• Complete third-party audits of the entire web2 and web3 infrastructure before restarting the protocol.
  • Badger could potentially fund a hack race to create detection technology to monitor all smart contracts for unexpected assertions, or to automatically generate alerts for heuristic changes in how calls are made.
  • Add a minified IPFS-deployed trust version for the Badger app.
  • Create public repositories so people can build from source.
  • Badger could educate the community about the importance of vigilance and set up new channels to make sure changes in the behavior of community members are quickly heard and analyzed.
  • Badger can create monitoring tools to compare the site served by all routes to  and match them against a locally built SPA to ensure no code injection in the future.

Note for DeFi developers and security researchers:

While the report is preliminary and does not include all of the information from its investigation, Badger would be more than happy to discuss some additional findings and share more information with the DeFi and Infosec community as much as possible given the ongoing investigation.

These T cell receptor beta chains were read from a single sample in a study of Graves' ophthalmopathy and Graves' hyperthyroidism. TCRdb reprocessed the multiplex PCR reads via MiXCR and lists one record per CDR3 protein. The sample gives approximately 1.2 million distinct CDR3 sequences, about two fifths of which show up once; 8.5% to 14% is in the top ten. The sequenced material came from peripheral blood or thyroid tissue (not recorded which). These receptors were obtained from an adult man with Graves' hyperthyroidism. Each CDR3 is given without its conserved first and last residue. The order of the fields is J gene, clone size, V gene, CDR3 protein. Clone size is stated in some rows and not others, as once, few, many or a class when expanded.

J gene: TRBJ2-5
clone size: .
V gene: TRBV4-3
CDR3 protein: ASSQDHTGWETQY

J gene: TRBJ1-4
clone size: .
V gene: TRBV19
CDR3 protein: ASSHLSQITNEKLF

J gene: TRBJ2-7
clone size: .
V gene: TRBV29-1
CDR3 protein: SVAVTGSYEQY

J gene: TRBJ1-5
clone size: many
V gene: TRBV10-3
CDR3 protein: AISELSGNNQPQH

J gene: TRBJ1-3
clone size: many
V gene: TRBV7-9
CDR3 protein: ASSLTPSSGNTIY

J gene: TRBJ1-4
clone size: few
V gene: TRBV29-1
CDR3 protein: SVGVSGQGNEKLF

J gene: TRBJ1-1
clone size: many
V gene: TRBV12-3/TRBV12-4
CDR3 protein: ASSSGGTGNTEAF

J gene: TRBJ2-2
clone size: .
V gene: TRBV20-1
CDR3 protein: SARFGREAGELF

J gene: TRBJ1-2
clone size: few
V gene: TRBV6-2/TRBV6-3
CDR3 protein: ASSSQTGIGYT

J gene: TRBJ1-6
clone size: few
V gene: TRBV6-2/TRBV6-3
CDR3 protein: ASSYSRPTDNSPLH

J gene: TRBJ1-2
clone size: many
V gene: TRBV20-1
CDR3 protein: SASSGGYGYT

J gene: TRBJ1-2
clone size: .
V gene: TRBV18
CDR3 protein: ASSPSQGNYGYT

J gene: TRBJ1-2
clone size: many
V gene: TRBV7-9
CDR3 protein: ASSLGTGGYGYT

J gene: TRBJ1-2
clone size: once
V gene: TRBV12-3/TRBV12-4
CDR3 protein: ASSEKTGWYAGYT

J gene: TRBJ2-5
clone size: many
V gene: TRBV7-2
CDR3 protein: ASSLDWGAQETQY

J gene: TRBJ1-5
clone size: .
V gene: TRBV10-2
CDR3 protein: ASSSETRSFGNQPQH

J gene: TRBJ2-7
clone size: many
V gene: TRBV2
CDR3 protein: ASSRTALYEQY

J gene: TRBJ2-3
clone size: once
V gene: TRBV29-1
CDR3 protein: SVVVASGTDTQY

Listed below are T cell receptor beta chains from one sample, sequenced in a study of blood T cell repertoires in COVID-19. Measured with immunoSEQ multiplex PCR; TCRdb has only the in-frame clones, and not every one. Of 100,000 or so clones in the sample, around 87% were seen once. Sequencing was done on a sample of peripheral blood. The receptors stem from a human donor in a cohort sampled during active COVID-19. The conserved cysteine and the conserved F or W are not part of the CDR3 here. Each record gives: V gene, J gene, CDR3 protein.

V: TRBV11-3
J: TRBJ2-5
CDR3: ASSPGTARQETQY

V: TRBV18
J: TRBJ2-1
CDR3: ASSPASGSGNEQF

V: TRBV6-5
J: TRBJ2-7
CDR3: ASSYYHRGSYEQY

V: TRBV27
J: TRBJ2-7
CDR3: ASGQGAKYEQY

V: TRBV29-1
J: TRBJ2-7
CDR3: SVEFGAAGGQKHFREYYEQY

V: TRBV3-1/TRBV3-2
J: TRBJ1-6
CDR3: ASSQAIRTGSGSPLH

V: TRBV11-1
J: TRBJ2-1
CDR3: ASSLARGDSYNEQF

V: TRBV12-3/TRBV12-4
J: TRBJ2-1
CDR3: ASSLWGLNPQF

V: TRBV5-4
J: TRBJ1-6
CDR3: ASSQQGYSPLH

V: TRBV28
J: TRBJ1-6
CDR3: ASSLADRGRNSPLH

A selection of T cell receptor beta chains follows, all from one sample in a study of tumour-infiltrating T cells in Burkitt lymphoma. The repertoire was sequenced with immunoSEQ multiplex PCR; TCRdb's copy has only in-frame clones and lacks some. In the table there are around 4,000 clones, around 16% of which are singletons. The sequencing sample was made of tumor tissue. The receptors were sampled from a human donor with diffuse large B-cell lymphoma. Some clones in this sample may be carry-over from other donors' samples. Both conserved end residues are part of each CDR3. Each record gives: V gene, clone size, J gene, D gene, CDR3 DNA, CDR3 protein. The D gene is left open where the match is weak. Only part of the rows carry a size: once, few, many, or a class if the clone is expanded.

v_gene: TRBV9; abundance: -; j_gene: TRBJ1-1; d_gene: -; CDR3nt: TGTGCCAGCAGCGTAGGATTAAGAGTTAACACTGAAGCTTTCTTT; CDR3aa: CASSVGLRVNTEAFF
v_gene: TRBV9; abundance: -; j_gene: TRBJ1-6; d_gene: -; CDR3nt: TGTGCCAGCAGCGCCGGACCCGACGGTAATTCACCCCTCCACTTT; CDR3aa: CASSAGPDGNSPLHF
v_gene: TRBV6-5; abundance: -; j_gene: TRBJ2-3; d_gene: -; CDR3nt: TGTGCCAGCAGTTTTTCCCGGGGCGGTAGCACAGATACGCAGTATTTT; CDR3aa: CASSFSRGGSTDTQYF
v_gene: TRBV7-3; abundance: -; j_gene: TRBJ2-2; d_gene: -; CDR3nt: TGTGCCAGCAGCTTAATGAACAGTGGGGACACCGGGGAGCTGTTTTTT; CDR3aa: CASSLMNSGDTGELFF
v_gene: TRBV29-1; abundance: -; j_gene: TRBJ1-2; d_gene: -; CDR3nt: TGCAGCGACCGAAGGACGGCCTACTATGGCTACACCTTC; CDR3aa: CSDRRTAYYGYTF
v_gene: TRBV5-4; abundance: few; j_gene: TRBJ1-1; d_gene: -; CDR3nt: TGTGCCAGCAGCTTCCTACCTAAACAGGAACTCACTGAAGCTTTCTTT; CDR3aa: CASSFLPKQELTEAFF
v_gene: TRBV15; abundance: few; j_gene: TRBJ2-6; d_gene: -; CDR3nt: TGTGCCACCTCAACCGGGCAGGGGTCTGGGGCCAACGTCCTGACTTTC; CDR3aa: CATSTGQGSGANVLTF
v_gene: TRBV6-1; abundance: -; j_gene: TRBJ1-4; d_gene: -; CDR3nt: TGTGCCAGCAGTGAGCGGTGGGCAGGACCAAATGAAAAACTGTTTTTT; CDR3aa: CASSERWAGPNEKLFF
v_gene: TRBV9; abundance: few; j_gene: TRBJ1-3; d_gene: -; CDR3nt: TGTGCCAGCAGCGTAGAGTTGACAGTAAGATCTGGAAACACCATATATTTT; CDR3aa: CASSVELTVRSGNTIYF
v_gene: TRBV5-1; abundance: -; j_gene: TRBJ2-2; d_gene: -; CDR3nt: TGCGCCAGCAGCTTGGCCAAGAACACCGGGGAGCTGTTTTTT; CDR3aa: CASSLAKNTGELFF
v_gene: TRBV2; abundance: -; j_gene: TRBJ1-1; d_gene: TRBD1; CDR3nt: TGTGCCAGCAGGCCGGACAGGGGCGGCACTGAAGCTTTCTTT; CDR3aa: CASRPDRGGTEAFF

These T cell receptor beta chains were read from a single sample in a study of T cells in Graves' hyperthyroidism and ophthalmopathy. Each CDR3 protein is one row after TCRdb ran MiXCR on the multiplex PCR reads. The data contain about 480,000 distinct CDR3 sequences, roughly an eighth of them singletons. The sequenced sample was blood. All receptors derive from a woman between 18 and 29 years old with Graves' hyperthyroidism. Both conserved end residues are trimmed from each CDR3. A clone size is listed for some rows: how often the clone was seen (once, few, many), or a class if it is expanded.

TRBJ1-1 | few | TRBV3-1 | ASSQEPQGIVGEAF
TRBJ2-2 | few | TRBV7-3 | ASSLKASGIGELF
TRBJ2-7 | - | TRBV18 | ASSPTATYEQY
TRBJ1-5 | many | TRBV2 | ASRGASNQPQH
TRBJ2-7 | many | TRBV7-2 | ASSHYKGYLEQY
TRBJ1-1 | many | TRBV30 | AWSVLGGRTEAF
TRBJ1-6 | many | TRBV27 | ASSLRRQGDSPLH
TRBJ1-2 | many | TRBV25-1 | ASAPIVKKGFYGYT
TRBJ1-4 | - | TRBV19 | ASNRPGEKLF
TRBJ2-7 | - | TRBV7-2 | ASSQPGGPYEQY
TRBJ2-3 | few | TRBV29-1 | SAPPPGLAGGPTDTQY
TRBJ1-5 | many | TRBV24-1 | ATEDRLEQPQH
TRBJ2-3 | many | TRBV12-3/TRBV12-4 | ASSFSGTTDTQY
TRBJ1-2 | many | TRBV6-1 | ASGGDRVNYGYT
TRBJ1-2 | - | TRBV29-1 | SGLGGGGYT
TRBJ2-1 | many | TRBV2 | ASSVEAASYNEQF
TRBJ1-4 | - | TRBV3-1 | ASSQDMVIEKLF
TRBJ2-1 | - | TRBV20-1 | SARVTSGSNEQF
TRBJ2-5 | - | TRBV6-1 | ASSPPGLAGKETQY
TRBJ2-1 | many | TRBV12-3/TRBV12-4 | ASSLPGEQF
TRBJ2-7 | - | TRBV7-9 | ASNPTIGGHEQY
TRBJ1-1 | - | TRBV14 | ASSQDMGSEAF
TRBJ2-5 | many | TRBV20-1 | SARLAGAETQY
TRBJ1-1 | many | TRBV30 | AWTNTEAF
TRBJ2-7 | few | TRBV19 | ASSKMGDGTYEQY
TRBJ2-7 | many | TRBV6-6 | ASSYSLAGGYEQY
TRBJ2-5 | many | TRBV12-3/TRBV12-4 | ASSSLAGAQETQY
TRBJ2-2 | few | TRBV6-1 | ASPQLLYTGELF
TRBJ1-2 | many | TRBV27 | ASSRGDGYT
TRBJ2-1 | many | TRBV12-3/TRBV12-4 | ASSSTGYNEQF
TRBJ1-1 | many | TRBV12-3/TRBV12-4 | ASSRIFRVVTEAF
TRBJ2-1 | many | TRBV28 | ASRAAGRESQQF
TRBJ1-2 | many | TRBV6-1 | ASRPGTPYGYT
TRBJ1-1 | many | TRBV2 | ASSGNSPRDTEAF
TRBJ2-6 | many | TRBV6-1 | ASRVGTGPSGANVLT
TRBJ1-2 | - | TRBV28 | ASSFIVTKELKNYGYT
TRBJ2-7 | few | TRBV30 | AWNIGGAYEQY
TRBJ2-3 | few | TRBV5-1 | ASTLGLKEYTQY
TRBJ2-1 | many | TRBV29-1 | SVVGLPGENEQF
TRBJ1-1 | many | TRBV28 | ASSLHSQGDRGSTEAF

Undisclosed$145 millionPrivateOther is wasteAn employee allegedly transferred funds to a personal account when the company attempted to transfer funds between financial accounts.


Venus$145 millionDeFi PlatformCode exploitThe attacker  manipulated  the price of XVS, the Venus Protocol governance token, to borrow more BTC and ETH than the actual value of XVS. When the price of the governance token declined and users of the protocol defaulted on their loans, Venus was left with $145 million in debt.
DeFi Attacks & Exploits all the biggest cryptocurrency thefts from 2021 to 2022
Charts$139 millionDeFi PlatformLeakage of private keysAn unknown member of the BXH tech team allegedly  leaked  the admin private key.
DeFi Attacks & Exploits all the biggest cryptocurrency thefts from 2021 to 2022

$139 million BXH exchange hack resulted in admin key leak

According to the CEO, the break-in could have been the work of one of BXH’s employees.

The hack of Boy X Highspeed (BXH), a decentralized cross-chain exchange that drained $139 million, was likely the result of an admin key leak and possibly internal work, CEO Neo Wang told CoinDesk.

  • Based on consultation with an external security team, BXH says the hacker was likely able to break into the exchange’s Binance Smart Chain address after obtaining the admin’s private key, Wang said.